By appointing this Gospel for the beginning of Lent, the Church proclaims that this victory should be ours also. In us, as all around us, it is Christ’s temptation, Christ’s struggle, Christ’s victory which is prolonged; our effort is His and so is our strength; His will be our victory at Easter.

“‘Celebrating the Word’ is an apostolate of the Congregation of the Resurrection [Resurrectionists], which makes this faith-sharing resource available without cost. To read the full issue, or some of our recent back issues, please visit:



8th Sunday in Ordinary Time

By Fr. Frank X Reitzel, C.R.

Isaiah and Matthew marvellously affirm for us in graphic imagery God’s loving care for each one of us: “I will not forget you.” We are not “forgotten”. This profound image that God reveals through Isaiah – the love between a mother and her child – speaks volumes from our own experience as mothers, and as children. We know we are loved; there is an unconditional bond that exists between mother and child. So it is with God! But God goes one step further to say that even if the mother forgets (an impossibility!), “I will never forget you”. Of course, the frightening aspect of Satan stands in contrast with the gentle, loving Christ who brings peace and quiet and confidence. The Evil One would like to win us over to his side by instilling the fear in us that we are forgotten and unloved. This is his deceptive tool to separate us from God and His grace, by convincing us that we are not good enough. But God continues to say: “I will never forget you.”

The Second Reading, from the First Letter of Saint Paul to the Corinthians (4:1-5), speaks to us of our relationship with Christ. Paul tells us, as he told the Corinthians, that we are “servants of God … stewards of the mysteries of God”. This reality is acquired through God’s grace. To be His servant and steward implies that we acknowledge Him as our LEADER. The image of a “steward” is indeed deeply biblical, and rich in meaning. In the Church today, with the development of the theology of Stewardship, this takes on greater significance. We have been blessed. We have been gifted. God calls us to use well and wisely our time, talents, and treasure in the building up of the Kingdom. Thus with confidence we will be “found trustworthy” through our obedience and discipline. An army requires obedience and discipline. If we recognize Jesus as our Leader, we will be obedient to Him and willing to follow His discipline, in order to be truly His disciples: [discipline and disciple come from the root word in Latin, discipulus.] Our faithful service and stewardship give us the confidence reflected in Paul’s letter, that God is with us. We have nothing to fear.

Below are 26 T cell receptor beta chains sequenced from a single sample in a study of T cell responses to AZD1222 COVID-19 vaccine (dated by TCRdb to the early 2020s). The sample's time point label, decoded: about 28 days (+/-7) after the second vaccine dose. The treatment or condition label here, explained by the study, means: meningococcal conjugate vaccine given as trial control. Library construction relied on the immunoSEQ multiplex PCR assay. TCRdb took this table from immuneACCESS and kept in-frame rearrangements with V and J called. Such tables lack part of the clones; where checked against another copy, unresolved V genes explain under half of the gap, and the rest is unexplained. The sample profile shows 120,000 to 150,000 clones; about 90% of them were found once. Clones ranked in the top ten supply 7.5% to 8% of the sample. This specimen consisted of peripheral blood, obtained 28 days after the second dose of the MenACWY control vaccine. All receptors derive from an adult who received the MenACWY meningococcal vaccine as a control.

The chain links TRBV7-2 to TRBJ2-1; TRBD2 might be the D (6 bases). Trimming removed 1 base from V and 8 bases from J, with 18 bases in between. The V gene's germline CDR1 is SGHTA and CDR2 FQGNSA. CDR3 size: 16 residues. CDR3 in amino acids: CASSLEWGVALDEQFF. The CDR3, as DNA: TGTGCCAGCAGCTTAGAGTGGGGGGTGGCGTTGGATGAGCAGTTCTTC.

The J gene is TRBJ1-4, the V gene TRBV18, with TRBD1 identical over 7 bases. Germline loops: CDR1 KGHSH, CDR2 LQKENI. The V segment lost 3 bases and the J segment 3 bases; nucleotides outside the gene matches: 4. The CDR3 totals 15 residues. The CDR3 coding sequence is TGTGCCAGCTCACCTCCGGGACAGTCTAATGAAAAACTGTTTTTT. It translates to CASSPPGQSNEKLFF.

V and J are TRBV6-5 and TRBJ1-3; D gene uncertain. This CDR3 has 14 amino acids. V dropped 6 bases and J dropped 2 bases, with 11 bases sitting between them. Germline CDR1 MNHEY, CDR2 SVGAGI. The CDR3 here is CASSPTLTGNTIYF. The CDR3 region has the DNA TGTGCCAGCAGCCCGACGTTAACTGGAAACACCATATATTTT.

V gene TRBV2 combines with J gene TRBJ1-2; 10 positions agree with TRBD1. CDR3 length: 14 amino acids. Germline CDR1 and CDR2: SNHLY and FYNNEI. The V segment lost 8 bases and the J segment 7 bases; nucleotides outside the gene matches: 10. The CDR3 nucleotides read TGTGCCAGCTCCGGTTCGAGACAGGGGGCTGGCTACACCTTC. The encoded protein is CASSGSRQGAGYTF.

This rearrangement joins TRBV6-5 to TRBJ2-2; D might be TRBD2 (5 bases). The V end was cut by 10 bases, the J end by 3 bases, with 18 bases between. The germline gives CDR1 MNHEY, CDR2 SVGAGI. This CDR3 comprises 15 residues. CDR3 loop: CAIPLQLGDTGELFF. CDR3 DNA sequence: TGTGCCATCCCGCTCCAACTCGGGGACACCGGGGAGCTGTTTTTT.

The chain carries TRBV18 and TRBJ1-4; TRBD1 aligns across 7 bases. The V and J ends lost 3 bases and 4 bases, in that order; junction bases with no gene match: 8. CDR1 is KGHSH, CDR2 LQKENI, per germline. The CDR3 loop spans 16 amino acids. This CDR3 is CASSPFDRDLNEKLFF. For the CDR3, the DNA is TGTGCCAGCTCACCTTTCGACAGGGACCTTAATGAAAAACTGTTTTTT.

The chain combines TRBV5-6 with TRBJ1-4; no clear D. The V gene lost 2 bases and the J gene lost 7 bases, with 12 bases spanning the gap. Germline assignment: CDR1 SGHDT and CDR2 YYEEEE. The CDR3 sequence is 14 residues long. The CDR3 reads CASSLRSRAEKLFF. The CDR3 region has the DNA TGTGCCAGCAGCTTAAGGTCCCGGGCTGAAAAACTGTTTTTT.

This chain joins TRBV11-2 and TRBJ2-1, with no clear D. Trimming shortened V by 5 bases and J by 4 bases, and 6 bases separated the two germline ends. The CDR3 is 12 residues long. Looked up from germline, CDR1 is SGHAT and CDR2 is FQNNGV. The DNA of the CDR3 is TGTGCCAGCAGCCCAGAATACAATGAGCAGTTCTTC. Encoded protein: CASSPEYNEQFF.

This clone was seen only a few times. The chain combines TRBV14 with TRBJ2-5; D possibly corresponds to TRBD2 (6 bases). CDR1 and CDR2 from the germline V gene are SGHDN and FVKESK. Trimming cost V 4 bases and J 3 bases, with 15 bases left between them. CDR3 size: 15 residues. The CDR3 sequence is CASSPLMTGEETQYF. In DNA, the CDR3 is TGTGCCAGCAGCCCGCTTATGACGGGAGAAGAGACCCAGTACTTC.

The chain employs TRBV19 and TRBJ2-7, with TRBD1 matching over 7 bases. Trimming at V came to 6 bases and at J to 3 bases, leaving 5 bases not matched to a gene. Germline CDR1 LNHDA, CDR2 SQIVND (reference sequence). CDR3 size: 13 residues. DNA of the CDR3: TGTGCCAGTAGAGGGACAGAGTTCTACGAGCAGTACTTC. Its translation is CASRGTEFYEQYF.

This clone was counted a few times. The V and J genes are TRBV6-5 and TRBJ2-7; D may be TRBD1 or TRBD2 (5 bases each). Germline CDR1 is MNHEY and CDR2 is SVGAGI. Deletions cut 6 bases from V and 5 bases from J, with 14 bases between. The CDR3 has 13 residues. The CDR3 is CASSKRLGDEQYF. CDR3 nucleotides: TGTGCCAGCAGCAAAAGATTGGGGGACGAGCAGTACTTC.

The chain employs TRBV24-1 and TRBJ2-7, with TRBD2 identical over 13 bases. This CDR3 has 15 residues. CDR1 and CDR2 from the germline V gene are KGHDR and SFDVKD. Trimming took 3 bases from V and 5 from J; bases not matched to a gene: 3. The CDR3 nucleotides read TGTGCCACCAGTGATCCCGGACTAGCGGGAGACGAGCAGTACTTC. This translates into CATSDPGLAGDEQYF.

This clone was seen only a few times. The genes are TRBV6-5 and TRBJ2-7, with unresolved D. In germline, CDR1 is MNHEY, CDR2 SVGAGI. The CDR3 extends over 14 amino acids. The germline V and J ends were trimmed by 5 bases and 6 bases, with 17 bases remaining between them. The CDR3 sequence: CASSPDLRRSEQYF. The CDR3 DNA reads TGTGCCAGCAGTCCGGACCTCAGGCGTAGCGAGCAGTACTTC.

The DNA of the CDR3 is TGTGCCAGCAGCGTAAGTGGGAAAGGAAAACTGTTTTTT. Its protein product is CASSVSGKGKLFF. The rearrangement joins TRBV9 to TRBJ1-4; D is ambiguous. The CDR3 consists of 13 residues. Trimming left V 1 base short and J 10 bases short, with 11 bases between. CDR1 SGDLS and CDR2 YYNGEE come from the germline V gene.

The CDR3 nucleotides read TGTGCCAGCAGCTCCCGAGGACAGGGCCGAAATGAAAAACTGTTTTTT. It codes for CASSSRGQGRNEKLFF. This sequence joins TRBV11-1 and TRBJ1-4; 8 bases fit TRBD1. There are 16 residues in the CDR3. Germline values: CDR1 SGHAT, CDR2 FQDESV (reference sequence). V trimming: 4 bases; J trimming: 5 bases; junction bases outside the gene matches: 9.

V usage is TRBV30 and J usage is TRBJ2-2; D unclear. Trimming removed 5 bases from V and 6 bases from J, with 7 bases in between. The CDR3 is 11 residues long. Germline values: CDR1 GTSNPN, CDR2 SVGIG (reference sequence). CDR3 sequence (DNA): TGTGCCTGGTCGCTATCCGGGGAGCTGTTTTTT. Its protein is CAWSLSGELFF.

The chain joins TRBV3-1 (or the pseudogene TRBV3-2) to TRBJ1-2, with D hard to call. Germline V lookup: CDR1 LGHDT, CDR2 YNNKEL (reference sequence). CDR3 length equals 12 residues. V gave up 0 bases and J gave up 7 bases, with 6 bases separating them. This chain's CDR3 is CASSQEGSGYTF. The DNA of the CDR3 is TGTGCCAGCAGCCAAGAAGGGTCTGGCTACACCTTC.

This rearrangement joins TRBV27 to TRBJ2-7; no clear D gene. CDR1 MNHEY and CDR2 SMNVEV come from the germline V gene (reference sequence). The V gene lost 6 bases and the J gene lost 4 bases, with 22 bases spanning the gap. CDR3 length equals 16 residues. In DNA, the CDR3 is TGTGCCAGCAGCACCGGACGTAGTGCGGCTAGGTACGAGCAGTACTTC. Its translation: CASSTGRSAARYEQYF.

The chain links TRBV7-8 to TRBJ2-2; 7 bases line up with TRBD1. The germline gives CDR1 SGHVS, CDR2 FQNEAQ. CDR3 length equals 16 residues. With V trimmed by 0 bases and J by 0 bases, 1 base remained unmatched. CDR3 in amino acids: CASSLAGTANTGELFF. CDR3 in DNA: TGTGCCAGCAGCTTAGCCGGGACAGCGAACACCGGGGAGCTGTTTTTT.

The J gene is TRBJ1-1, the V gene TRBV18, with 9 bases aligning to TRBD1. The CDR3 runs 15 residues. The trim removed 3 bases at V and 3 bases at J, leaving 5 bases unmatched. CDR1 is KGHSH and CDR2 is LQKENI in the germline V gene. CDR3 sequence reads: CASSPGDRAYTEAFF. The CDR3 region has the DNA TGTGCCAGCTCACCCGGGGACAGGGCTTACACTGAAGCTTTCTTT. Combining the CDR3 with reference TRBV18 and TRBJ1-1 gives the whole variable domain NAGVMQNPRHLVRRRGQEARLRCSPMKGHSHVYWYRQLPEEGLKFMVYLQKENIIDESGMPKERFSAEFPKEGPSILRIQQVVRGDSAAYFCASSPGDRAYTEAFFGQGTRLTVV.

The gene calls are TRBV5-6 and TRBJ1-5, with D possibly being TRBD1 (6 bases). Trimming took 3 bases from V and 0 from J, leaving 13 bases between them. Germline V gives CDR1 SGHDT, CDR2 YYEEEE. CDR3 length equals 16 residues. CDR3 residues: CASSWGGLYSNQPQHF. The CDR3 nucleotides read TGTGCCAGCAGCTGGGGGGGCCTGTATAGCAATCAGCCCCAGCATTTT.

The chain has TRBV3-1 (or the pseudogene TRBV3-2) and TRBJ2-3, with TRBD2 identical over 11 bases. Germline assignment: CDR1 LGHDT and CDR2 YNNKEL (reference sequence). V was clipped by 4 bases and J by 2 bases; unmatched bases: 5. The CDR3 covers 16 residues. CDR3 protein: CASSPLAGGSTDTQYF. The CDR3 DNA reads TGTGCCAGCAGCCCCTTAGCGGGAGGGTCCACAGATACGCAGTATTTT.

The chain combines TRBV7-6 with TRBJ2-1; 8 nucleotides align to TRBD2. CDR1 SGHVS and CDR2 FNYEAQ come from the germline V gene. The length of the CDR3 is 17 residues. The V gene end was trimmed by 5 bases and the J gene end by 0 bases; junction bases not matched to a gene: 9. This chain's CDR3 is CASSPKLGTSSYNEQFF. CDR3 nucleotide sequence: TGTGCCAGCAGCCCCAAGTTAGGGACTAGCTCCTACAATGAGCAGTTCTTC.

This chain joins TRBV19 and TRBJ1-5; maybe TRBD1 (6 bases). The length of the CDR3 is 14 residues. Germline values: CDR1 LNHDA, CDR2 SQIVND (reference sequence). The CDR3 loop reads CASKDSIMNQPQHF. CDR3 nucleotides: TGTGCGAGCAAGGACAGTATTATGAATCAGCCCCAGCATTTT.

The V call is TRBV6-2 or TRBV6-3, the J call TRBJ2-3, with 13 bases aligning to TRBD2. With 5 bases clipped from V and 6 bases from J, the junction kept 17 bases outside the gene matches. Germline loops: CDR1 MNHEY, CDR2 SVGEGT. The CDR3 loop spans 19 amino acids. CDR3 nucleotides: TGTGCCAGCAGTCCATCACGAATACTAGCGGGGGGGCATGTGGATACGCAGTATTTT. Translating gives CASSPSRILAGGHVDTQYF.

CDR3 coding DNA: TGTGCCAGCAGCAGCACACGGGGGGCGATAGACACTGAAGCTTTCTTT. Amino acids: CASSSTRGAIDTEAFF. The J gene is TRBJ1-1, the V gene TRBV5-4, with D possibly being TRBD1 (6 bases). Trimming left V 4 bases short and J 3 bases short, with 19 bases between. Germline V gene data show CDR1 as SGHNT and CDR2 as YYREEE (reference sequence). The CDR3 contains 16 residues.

In our gospel, Matthew (6:24-34), offers several possible themes. Jesus wants ALL that we have and are. He will not share us with the Evil One. We belong to Jesus through the grace of Baptism, and His grace is sufficient each and every day to live that life fully. St. Paul described so well the battle of good and evil when he wrote, “Put on God’s armour so as to be able to resist the devil’s tactics.” (Ephesians 6:10-13). Our readings for this Sunday leave us secure that God is with us and that He WILL NOT FORGET US. It is fitting and truly reflects the battle between good and evil, the army of Jesus against that of Lucifer. We should be encouraged and strengthened by these inspired words of Scripture, assuring us of our victory over evil. We confidently profess in one of the responses at the Eucharist: “Save us, Saviour of the world, for by your Cross and Resurrection you have set us free.”

This confidence is reflected throughout the gospel. Jesus knows our human needs: what you will eat or drink, or about your body, what you will wear”. He tells us to look at the birds of the sky, the wild flowers, and the grass of the field. His examples almost embarrass us to acknowledge that we indeed have nothing to worry about. He repeats, “Do not worry about tomorrow; tomorrow will take care of itself.” Jesus asks us to “seek first the kingdom of God and His righteousness, and all these things will be given you besides.” If we seek to do the Father’s will, as Jesus did, we will be blessed and saved. In our own personal lives grace and goodness will triumph.

“‘Celebrating the Word’ is an apostolate of the Congregation of the Resurrection [Resurrectionists], which makes this faith-sharing resource available without cost. To read the full issue, or some of our recent back issues, please visit:


7th Sunday in Ordinary Time

By Fr. Ray Reitzel, C.R.